The medium need not exercise any will-power. The medium's "spiritual" entity, when not obsessed by other spirits, will act outside the will or consciousness of the physical being as surely as it acts when within the body during a fit of somnambulism. Its perceptions, external and internal, will be acuter and far more developed, precisely as they are in the sleep-walker. And this is why the materialized form sometimes knows more than the medium, for the intellectual perception of the astral entity is proportionately as much higher than the corporeal intelligence of the medium in its normal state as the spirit entity is finer than itself.

Generally the medium will be found cold, the pulse will have visibly changed, and a state of nervous prostration succeeds the phenomena, bunglingly and without discrimination attributed to disembodied spirits; whereas but one-third of them may be produced by the latter, another third by elementals, and the rest by the astral double of the medium himself.

An adept can not only project and make visible a hand, a foot, or any other portion of his body, but the whole of it. In Isis Unveiled Madame Blavatsky relates having seen one do this in full day while his hands and feet were being held by a sceptical friend whom he wished to surprise.

Little by little the whole astral form oozed out like a vapory cloud, until before them stood two forms, of which the second was an exact duplicate of the first, only slightly more shadowy.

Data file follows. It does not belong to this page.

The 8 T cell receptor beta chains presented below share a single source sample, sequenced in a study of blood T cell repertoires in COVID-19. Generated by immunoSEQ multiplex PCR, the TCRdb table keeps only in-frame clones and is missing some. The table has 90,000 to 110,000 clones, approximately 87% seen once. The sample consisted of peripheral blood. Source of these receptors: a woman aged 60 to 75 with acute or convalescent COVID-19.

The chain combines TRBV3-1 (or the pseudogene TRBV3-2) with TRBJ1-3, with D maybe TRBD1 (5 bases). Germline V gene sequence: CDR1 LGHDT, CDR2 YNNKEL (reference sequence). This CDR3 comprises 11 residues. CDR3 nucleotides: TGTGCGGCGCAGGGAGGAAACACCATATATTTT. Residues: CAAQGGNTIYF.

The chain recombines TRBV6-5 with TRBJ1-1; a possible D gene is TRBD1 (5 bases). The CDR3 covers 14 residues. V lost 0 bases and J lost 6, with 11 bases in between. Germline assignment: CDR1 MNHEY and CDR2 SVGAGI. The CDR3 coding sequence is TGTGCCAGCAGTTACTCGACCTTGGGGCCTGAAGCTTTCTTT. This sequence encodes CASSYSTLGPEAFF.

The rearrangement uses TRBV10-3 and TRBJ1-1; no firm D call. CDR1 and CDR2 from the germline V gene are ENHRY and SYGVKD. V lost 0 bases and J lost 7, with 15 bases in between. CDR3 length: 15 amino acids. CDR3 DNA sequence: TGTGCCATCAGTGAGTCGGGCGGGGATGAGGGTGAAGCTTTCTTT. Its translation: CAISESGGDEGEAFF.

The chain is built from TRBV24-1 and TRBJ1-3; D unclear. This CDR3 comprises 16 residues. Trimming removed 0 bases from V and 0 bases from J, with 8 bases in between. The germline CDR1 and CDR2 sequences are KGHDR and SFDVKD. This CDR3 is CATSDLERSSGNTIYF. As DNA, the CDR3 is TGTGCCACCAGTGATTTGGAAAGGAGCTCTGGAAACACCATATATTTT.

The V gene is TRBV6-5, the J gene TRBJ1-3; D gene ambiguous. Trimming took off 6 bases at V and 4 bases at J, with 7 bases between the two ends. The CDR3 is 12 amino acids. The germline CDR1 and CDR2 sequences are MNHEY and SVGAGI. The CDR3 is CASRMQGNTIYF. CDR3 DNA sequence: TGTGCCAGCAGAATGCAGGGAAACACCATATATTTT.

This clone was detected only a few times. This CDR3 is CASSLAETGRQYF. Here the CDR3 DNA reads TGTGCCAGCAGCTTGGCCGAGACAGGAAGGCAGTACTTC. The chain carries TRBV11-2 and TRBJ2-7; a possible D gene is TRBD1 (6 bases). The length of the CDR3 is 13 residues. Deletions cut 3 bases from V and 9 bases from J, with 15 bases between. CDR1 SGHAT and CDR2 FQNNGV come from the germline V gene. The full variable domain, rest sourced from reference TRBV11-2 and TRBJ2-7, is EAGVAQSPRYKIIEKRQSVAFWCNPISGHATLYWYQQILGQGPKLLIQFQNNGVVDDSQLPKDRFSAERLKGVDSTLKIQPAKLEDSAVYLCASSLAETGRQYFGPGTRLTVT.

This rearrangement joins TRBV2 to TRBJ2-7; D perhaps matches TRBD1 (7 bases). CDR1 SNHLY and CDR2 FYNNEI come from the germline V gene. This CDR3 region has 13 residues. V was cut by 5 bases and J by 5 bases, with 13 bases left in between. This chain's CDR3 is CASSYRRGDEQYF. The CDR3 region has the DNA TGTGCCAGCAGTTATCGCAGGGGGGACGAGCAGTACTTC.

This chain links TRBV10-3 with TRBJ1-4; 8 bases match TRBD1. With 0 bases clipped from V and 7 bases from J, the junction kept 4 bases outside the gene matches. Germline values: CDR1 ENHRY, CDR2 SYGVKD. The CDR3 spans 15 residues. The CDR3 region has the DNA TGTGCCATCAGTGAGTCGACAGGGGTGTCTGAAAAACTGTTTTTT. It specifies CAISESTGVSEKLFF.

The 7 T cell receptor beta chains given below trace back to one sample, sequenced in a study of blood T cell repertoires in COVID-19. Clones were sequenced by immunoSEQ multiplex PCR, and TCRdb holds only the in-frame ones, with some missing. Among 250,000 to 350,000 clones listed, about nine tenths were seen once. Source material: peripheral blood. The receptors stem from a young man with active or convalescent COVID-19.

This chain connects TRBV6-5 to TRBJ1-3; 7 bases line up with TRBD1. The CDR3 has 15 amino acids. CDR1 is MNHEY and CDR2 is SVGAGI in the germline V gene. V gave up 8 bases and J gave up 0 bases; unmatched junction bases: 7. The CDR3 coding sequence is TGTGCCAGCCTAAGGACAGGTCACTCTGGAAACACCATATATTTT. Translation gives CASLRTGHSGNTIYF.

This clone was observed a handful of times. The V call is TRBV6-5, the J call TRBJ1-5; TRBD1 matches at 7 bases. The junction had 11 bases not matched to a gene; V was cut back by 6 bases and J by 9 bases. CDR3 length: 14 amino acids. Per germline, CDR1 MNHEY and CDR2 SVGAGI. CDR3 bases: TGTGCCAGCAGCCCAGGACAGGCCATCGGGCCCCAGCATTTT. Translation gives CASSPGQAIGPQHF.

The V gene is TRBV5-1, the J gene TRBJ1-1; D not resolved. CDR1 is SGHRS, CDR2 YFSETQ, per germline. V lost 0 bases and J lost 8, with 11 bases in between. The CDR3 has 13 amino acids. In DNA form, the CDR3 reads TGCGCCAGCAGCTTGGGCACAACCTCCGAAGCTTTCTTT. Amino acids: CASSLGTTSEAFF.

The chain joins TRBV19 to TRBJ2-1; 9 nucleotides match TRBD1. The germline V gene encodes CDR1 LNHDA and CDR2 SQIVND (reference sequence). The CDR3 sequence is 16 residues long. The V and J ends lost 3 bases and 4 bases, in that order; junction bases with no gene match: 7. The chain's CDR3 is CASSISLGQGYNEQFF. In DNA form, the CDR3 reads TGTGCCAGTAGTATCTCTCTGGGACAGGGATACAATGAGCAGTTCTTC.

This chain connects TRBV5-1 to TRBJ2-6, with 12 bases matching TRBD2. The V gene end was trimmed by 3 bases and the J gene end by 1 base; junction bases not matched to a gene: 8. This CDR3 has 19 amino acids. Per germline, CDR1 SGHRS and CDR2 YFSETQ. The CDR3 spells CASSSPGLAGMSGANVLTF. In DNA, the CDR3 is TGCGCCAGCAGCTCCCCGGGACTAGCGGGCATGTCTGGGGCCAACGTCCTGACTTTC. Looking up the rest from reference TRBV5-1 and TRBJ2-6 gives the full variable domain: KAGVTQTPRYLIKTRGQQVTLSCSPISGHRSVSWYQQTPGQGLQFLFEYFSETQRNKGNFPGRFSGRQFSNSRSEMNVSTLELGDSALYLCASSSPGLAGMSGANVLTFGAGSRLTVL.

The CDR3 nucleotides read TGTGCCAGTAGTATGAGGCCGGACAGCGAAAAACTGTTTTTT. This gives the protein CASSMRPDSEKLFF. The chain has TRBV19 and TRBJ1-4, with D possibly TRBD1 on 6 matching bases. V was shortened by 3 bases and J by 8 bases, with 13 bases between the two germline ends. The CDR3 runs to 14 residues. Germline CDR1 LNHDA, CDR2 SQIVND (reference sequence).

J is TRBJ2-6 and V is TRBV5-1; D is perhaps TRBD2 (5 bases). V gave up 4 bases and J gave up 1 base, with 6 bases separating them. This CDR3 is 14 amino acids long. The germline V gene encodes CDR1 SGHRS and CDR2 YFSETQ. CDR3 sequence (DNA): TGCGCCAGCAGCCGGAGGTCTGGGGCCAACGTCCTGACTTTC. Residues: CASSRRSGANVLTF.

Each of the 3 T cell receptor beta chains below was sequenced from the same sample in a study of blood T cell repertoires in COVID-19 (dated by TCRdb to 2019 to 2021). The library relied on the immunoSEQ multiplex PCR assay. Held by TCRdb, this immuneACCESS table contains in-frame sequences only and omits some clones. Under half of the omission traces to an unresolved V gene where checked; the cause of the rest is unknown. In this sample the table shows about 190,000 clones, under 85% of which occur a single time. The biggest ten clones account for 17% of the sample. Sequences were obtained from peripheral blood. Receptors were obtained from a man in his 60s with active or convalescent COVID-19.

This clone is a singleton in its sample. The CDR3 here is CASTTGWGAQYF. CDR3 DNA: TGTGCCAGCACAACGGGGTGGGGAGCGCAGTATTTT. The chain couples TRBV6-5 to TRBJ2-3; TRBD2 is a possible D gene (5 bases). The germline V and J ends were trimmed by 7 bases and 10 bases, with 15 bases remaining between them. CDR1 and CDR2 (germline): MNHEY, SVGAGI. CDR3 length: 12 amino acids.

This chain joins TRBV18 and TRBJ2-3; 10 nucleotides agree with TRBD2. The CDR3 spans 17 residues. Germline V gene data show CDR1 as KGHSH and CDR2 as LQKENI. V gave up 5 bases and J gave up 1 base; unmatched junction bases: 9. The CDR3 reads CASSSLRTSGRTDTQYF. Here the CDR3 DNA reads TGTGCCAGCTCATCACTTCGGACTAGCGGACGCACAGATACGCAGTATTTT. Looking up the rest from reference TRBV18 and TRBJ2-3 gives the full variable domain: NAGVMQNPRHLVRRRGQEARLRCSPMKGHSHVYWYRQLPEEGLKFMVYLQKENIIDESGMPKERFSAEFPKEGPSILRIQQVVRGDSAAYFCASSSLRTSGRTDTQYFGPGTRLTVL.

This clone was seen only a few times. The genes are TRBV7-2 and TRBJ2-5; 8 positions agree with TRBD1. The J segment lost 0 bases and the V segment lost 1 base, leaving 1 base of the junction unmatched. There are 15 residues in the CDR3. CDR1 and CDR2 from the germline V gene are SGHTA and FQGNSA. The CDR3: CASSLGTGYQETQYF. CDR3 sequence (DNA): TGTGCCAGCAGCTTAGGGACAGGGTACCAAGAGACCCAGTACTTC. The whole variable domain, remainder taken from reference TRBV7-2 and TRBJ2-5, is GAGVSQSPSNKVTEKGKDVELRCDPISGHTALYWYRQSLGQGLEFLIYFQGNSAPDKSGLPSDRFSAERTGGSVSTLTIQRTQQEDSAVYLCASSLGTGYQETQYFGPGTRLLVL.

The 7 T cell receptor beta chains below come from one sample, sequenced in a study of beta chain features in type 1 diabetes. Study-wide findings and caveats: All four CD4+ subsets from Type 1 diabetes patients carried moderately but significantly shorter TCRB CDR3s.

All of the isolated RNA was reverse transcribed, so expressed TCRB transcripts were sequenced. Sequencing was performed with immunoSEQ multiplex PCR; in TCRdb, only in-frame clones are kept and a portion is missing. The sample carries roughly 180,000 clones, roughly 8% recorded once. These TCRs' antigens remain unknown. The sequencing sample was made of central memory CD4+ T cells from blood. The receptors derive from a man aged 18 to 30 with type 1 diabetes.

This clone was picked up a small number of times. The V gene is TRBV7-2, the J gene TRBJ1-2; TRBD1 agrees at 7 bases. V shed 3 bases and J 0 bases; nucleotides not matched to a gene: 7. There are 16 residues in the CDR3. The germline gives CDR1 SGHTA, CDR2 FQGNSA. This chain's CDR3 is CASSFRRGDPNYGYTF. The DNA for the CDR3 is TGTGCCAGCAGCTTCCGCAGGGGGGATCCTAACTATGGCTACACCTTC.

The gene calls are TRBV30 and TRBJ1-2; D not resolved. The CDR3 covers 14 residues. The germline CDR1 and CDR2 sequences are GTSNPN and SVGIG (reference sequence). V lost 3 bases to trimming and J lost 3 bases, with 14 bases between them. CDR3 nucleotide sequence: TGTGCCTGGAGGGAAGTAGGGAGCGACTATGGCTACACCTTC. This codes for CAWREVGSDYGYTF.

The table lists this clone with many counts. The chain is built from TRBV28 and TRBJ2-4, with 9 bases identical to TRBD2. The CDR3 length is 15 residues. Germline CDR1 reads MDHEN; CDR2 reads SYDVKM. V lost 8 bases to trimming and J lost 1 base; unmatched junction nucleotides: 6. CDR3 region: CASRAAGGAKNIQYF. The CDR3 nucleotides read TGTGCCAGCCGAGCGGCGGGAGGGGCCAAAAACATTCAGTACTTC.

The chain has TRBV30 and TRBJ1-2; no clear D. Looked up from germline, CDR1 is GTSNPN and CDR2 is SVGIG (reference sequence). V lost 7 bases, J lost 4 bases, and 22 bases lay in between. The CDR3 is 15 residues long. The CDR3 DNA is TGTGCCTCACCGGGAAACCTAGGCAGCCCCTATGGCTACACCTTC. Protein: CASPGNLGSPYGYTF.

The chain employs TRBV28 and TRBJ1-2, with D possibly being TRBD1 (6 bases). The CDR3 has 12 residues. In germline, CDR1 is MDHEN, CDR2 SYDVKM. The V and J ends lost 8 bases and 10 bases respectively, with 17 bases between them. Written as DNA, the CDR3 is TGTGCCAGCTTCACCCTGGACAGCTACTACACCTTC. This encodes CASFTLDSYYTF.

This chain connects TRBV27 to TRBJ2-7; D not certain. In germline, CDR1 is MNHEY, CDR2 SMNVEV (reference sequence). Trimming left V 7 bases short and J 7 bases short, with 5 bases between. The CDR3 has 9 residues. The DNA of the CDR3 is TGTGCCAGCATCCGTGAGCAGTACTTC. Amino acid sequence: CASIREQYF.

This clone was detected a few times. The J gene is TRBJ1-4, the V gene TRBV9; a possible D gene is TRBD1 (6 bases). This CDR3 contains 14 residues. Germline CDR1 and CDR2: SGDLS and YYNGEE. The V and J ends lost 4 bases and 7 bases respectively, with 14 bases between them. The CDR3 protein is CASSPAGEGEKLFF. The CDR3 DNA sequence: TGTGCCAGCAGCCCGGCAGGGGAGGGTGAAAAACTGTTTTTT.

To project this ethereal body, at no matter what distance; to render it more objective and tangible by condensing over its fluidic form the waves of the parent essence, is the great secret of the adept-magician.

COMPILER'S NOTE: The following is a separate item which followed the above article but was on the same page. I felt it was useful to include it here:


We have not come up from the lower kingdoms. As self-conscious beings, with knowledge and with memory, we have voluntarily assumed the task of moving downward through the various stages of substance to meet the uprising kingdoms of the lower intelligences. The only way we can arrive at any conception of these processes is to begin at the top and not at the bottom, and follow the stages down. With each step down the stairs of being there has been a greater concretion and a greater feeling of separateness, and yet the source of all is the same and the powers that exist in every one potentially are the same. 

--Robert Crosbie

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(1) NOTE--[This article] is compiled from Isis Unveiled, by Madame H. P. Blavatsky, viz.: Vol. I, pages 12, 178, 179, 180, 281, 319, 327, 328, 329 and 432; Vol. II, pages 180, 503, 592, 595, 596 and 506; and 506; and from The Ocean of Theosophy, by William Q. Judge, pages 21, 33, 39, 40 and 42.